James Rizzi is huge in the United States, huger in Japan, and hugest in Germany, but that’s just the beginning. His cult is growing everywhere. There is even a Rizzi on Seinfeld, broadcast in 90 countries., proclaims his website. It was probably for this reason that “that guy that draws buildings with faces” was a somewhat polarizing figure in the art world. His 3 Dimensional Pop cartoonish works with smiling buildings and birds were embraced by millions, while those in the highbrow world of art tended to dismiss him as being a bit kitschy. His works were certainly ubiquitous in Soho poster and frame shops throughout the 80s where he maintained a studio until his death. His trademark 3D style appears to be the result of procrastination rather than over engineering as this article in the Washington Post states,
Rizzi studied art at the University of Florida in Gainesville, where his groundbreaking techniques began with three-dimensional constructions that evolved from a youthful failure.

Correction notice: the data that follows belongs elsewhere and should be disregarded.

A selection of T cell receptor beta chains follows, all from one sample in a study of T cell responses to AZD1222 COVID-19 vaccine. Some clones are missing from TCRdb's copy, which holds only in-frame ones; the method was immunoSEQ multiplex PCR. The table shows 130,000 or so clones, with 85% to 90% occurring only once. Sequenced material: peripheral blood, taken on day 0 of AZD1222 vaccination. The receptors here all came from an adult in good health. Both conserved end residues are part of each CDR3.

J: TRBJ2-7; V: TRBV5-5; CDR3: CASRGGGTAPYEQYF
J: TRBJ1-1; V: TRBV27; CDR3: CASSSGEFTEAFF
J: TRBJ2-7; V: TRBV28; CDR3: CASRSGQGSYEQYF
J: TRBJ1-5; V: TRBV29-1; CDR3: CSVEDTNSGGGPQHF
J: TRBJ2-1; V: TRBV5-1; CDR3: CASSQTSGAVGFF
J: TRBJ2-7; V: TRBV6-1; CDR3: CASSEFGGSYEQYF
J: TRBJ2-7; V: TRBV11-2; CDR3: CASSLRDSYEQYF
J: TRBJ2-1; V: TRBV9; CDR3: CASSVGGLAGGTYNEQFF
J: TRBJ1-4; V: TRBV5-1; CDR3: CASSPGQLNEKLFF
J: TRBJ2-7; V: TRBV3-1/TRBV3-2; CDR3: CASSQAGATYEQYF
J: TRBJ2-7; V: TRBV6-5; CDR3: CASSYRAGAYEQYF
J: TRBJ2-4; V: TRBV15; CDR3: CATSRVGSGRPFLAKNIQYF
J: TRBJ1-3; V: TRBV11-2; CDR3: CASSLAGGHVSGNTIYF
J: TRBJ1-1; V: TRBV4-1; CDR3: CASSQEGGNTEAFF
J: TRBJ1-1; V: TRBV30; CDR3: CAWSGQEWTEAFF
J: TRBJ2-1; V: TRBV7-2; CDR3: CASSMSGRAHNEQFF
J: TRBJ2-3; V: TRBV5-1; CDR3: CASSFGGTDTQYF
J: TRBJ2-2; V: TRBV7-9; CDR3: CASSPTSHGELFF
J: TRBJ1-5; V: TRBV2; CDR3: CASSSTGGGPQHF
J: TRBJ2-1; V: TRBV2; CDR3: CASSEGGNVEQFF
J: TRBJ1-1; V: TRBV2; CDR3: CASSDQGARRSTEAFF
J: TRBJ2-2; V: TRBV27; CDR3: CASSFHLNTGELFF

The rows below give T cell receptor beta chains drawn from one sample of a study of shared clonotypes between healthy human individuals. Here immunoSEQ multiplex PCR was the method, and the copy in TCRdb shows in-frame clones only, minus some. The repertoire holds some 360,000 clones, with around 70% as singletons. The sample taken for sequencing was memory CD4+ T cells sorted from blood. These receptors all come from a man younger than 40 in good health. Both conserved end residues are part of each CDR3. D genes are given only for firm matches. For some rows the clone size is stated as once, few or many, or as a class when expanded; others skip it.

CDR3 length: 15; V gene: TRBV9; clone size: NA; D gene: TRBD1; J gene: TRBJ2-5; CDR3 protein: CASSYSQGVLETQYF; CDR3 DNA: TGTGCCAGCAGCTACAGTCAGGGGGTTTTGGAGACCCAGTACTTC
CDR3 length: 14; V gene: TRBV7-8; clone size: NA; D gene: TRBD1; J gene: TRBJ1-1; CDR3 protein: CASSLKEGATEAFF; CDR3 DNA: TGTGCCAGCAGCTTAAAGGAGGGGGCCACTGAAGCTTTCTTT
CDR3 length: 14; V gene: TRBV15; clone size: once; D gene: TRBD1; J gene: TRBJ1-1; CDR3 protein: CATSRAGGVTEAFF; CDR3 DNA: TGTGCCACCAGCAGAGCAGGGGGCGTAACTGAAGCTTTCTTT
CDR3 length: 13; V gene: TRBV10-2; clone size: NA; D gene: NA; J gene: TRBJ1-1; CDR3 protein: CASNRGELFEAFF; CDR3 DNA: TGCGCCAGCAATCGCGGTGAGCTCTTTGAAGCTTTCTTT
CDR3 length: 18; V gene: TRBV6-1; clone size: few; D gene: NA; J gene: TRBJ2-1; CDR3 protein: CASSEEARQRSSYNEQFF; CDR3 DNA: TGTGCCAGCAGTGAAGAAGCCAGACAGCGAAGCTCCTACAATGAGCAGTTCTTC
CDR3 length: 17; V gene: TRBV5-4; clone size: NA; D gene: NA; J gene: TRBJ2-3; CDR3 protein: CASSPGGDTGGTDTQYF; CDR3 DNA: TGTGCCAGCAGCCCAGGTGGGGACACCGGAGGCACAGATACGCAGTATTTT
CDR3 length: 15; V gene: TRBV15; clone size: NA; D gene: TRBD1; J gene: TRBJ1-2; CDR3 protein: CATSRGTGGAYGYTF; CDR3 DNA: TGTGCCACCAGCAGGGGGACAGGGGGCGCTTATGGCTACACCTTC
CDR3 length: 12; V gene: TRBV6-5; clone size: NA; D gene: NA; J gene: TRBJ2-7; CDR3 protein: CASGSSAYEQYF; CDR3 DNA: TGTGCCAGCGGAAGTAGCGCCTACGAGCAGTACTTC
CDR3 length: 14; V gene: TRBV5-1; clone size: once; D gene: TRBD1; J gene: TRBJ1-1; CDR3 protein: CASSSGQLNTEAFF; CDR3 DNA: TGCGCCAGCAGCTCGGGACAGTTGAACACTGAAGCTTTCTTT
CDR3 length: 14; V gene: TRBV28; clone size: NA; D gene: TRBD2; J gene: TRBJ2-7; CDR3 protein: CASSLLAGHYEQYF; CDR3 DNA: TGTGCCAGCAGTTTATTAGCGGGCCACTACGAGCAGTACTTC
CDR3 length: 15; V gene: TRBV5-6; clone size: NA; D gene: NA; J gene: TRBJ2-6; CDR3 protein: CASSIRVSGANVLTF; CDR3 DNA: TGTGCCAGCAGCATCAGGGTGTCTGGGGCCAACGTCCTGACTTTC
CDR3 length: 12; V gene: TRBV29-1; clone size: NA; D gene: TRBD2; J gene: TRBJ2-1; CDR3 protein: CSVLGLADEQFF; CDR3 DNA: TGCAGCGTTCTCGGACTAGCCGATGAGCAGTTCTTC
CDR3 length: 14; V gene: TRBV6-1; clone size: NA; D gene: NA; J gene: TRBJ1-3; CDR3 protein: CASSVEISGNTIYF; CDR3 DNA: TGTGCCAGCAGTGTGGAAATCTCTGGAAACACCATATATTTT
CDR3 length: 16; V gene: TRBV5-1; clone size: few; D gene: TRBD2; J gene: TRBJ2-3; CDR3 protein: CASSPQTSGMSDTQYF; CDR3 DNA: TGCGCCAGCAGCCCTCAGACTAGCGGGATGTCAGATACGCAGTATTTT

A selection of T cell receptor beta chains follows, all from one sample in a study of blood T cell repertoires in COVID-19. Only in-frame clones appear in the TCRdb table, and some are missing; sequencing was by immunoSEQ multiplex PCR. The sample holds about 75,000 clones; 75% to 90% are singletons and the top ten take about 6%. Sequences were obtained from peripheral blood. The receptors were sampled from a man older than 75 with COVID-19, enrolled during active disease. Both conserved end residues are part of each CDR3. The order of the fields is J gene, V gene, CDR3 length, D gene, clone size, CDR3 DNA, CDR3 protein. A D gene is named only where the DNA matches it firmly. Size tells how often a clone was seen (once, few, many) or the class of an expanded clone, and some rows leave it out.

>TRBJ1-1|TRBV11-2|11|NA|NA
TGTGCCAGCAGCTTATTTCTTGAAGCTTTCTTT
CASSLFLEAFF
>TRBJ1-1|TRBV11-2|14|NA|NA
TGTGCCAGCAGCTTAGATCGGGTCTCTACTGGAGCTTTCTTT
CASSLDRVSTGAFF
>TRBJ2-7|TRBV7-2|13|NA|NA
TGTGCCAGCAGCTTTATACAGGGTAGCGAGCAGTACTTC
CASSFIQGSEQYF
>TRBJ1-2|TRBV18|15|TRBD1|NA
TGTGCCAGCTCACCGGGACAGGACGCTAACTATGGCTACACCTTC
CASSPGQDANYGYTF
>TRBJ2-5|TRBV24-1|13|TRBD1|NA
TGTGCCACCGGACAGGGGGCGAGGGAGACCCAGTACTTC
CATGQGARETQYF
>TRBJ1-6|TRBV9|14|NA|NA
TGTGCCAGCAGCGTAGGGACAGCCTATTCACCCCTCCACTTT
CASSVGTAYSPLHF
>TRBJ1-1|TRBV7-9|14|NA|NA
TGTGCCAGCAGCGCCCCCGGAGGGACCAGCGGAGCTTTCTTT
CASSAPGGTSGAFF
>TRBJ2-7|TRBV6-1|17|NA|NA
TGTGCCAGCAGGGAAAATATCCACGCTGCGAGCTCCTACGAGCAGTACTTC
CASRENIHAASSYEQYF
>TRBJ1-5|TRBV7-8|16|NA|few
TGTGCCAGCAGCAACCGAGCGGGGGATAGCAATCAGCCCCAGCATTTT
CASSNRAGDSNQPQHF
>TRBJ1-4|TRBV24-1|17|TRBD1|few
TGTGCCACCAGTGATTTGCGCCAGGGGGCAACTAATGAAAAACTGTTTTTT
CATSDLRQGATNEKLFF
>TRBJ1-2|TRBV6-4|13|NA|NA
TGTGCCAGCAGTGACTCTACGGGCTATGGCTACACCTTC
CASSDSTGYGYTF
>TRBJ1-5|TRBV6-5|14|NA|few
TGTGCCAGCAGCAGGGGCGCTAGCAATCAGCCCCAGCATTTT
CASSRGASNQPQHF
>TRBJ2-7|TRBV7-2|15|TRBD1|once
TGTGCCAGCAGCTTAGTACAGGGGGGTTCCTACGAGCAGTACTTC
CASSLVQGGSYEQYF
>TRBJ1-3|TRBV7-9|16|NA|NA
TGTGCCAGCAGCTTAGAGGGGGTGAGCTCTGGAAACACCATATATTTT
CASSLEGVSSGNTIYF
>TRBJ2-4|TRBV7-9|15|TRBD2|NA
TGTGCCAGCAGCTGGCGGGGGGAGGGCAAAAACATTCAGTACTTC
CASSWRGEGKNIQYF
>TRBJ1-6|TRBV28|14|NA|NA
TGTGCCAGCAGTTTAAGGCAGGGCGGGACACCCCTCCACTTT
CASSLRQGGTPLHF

For his classes in painting, printmaking and sculpturing, he had to hand in work for grades in all three subjects. But Rizzi had time to complete only one: a twice-printed etching, with parts of one cut out and mounted on top of the other using wire.
Rizzis latest project was working on the design of Rinderknecht’ s Rinspeed Bamboo which is a car with an inflatable canopy which according to its website, “… also offers additional practical features centered on social networking, sustainability and optimal driving behavior. In combination with the famous color-changing ‘Rizzi bird’ on the rollover bar (green = I am single; blue = I am in party mood; orange = I need a break) it creates an entirely new automotive form of communication beyond deafening noise attacks. ‘Rizzi bird’ instead of flipping the bird.”